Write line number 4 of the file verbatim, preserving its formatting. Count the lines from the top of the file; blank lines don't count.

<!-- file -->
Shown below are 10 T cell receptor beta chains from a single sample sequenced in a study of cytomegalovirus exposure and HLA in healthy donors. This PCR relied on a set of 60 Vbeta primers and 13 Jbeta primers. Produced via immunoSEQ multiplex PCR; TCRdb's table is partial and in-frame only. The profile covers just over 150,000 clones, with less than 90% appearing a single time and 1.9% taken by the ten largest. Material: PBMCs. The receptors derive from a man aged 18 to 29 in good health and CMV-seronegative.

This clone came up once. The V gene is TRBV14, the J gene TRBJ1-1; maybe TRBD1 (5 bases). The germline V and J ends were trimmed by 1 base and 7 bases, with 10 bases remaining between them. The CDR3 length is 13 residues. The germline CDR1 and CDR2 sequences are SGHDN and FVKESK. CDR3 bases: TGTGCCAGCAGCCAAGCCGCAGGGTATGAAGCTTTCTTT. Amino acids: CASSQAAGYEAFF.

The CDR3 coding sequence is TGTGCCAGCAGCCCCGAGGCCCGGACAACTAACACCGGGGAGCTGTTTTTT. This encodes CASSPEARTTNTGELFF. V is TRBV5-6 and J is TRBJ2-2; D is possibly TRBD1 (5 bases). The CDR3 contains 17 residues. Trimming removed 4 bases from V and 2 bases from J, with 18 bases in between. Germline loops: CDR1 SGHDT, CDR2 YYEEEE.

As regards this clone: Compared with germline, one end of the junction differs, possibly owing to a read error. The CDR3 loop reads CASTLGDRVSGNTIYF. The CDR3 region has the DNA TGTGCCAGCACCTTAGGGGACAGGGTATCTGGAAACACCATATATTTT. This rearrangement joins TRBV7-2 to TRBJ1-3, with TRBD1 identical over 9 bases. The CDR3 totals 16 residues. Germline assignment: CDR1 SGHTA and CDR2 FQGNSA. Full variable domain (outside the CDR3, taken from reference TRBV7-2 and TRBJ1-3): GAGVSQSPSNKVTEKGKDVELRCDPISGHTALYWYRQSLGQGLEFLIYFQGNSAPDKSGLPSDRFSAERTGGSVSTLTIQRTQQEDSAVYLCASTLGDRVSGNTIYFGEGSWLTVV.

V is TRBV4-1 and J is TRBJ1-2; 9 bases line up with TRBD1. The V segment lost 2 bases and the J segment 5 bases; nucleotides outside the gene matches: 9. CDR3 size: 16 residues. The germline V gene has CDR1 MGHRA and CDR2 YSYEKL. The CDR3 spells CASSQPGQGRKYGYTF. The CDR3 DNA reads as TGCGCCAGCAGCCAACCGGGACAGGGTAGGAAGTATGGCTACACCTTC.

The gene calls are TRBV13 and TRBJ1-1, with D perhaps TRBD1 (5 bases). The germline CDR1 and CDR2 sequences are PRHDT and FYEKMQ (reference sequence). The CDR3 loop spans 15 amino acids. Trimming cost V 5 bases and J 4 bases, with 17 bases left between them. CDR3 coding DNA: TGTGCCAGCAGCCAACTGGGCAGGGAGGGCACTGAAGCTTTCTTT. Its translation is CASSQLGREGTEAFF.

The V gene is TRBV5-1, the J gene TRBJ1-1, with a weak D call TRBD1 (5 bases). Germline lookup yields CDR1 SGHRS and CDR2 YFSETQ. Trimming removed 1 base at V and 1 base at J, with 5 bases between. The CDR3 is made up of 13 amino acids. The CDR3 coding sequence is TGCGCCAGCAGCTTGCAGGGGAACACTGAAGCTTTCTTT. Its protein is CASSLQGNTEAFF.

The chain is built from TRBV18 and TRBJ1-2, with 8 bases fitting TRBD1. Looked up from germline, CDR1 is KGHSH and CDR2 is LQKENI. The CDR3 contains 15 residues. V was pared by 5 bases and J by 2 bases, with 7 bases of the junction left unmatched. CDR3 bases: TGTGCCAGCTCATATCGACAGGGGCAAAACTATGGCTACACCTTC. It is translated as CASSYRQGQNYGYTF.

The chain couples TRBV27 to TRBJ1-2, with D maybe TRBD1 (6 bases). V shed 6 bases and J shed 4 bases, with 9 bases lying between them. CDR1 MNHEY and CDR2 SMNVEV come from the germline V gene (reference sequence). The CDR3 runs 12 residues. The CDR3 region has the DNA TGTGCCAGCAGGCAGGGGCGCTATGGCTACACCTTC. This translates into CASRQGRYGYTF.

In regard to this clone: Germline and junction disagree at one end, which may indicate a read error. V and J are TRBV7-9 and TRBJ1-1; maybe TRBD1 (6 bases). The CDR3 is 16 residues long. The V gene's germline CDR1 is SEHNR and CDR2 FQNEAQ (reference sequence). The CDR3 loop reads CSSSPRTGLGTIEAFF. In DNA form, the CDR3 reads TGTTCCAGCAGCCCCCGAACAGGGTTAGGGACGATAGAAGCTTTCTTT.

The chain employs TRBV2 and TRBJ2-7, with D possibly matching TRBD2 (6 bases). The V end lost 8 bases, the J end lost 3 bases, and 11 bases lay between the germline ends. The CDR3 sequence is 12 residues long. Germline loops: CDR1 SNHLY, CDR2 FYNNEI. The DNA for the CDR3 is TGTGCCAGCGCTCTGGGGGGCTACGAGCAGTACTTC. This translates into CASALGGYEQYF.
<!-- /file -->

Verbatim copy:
As regards this clone: Compared with germline, one end of the junction differs, possibly owing to a read error. The CDR3 loop reads CASTLGDRVSGNTIYF. The CDR3 region has the DNA TGTGCCAGCACCTTAGGGGACAGGGTATCTGGAAACACCATATATTTT. This rearrangement joins TRBV7-2 to TRBJ1-3, with TRBD1 identical over 9 bases. The CDR3 totals 16 residues. Germline assignment: CDR1 SGHTA and CDR2 FQGNSA. Full variable domain (outside the CDR3, taken from reference TRBV7-2 and TRBJ1-3): GAGVSQSPSNKVTEKGKDVELRCDPISGHTALYWYRQSLGQGLEFLIYFQGNSAPDKSGLPSDRFSAERTGGSVSTLTIQRTQQEDSAVYLCASTLGDRVSGNTIYFGEGSWLTVV.